sen'edly very high among modern encounter with Hoel, Mridoc'stavoc.r-
poets, and although he miiy have been ite brother.

Joraewhat conspicuous for fastidious- "When with the traitor Hoel I did
WS8 and whimsicality, yet they are wage

Wemishes which are so much thrown The deadly battle, thrn was I in truth
into shade, by the superior lustre of Put to the proof ; no 'vantage ground
other qualities, that tliey are consider- vvas then,

«i as trivial and are forgotten. In Nor famine, nor disease, nor storms to
tbe article under review before us, it aid,

does not seem likely .that he will lose But eqiial.hard, close biittle, man to map,
iny of his reputation J he has displayed Briton to Bri^cn ! By my soul (pursued
t considerable degree of taste, and The tyrant, heedless how from Madoc's
luscom^eyed throughout the whole eye

oflhepertbrmance, a portion of lively Flash'd the quick wrath, like ligluning)*
interest, which has enabled us to thouj^h I knew

penise it with great pleasure. The reLei's wordi, his prowess then

He hai chosen for the foundation excited '

of liispoem, that period in the his- Unwelcome wonder! Even at tbo la?t,
toiy ot Wales, upon tlie death of When stiff with toil, and faint v,i:h
Oweu Gwynitii, A. D. Il0(), when woui.ds, lie niistd

hss children disputed the succession. Pecblv his brokirn sworc! *'

Yarwonh, the elckit, was set aside, I^hidoc broke srieixve^ and rtciinil-

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159



Modoc, a Poem.



sated on David ; wti^n to calm the

fury of the dissentants, Goervyl, sister
to Madoc, tutreats him ito relate his
adventures. He gives an account,
how, after the battle of Arvon, iu
which Hoel was killed, at tlie instiga-
tion of Cynetha and Cadwallon, (the
former of whom had his eyes blinded
by command of Madoc's father.) he
resolved to emigrate to some foreign
Jand. We transcribe witli pleasure,
the description of Cvnetlia.
" Gently on him had gentle nature laid
The weight of years I all pas:iions that

disturb
Were jjast away 5 the stronger lines of

grief.
Softened and settled, till they told of
_ grief.

By patient hopes and piety sulxlued.
His eyes, which had their hue and

brightness kft.
Fixed hfelessly, or objectless they

rolled,
Kor moved by sense,, nor animate with

thought."

Along period elapsed before they

itood trmmphant in another world,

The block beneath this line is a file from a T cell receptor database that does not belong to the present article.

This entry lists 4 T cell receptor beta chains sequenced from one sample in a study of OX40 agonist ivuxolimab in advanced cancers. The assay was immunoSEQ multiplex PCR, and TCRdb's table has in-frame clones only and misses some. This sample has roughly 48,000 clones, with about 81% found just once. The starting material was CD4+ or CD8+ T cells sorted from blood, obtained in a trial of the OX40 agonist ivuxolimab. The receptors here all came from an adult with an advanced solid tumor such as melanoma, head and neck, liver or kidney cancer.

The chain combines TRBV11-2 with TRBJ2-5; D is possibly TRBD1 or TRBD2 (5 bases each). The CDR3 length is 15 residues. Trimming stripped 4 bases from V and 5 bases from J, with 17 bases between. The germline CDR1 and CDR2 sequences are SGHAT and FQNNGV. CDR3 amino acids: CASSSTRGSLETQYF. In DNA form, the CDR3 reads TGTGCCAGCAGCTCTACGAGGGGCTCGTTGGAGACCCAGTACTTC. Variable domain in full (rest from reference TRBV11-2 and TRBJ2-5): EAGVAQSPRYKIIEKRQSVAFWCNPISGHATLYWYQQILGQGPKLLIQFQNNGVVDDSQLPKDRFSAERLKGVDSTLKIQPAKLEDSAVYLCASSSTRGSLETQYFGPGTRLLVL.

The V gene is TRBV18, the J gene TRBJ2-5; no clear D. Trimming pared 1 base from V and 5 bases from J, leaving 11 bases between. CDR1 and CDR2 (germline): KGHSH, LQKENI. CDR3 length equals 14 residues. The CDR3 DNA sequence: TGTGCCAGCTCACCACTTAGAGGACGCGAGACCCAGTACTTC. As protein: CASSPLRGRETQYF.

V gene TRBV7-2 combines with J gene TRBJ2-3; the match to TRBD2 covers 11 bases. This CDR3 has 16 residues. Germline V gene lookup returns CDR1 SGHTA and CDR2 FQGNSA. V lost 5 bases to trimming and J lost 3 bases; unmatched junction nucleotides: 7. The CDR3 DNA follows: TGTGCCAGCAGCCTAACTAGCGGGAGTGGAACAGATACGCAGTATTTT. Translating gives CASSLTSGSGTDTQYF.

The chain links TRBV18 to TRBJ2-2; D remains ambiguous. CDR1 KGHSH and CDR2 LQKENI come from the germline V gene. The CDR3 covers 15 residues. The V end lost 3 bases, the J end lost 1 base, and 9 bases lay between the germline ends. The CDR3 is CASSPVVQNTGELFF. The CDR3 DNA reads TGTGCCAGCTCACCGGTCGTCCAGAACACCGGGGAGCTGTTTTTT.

mnd at length they reached the land,

and received a welcome from Erylhb,

2ueen of tlie Hoamen, who had been
riven from their original possessions,
by the Aztecas, and who still held
them under tribute, but upon the in-
•tigation ofMadoc, refused to comply
witn the barbarous custom of sujfenng
two of their children to be taken for
•acrifiice, and in consequence, war
ensues. Tlie adventurers, alter a
•cvere conflict, aie victorious ; the
tribute is annulled, tlie aboliiion of
human sacrifice ensues, and they bury
tlieir weapons of war and tlieir en-
mity, in one common grave ! Here
\ ends the recital of the adventurer,
which is interspersed with observa-
tions and incidents, which shew the
author to have made the customs of
the savages a very peculiar study j he
likewi:>e seems particularly conversant
in Cimbric literature.

Madoc journies through AVales, in
search ofuiore adventures, meets with
Ririo his brother, who engages to go
with him. He meets also with Llaian,
mistress to Hoel, by whom she has
a son : he like^^ ise takes them with
him. The description of this inteniew
is highly interesting, and we could
wish tliat our limits \^'ould allow us to
give tiie whole of it ; but we mui»t



content ourselves with UsaacLS accaosC
of herself, and which will be do bad
proof how our author succeeds in tbc
pathetic.

My name
Is Llaian: by the chance of war I fell
Into his power, when all the family
Had been cut off, all in one hour of

blood.
He saved me from the ruffians hand,

he soothed.
With tenderest care, my sorrow ; yot*

can tell
How gentle he could be, and how hia

e>es,
So full of li^ and kiudlinessy could

win
All hearts to love him. Madoc, I waa

Joung^
no living friend 9— ^nd when t

This infant to his arms, when wita

such joy
He viewed it o'er, and o'er again, and

pressed
A father's kiss upon its cheek, and

turned
To me, and made me feel more deeply

yet
A mother*s deqp delight— Oh 1 I waa

proud
To think my child, in after yeais, shooli'

say.
Prince Hoel was his father.

Tlius I dwek»
In the white dwelling, by the verdant

bank,
Thou^ not without my mebncholy

hours;
Happy the joy it was, when I beheld
His steed of shming grey come hastening

on.
Across the yellow sand \ Alas ! ere long»
King Owen died. I need not tell thee,

Madoc,
With what a deadly and fore-feeling fear
I heard how Hoel seized his fauier*s

throne.
Nor with what ominous woe I wel-
comed him;
In that last little miserable hour.
Ambition gave to love. X think his

heart,
Brave as it was, misgave him. Whea

I spake
Of David, and my fears, he smiled upon

me;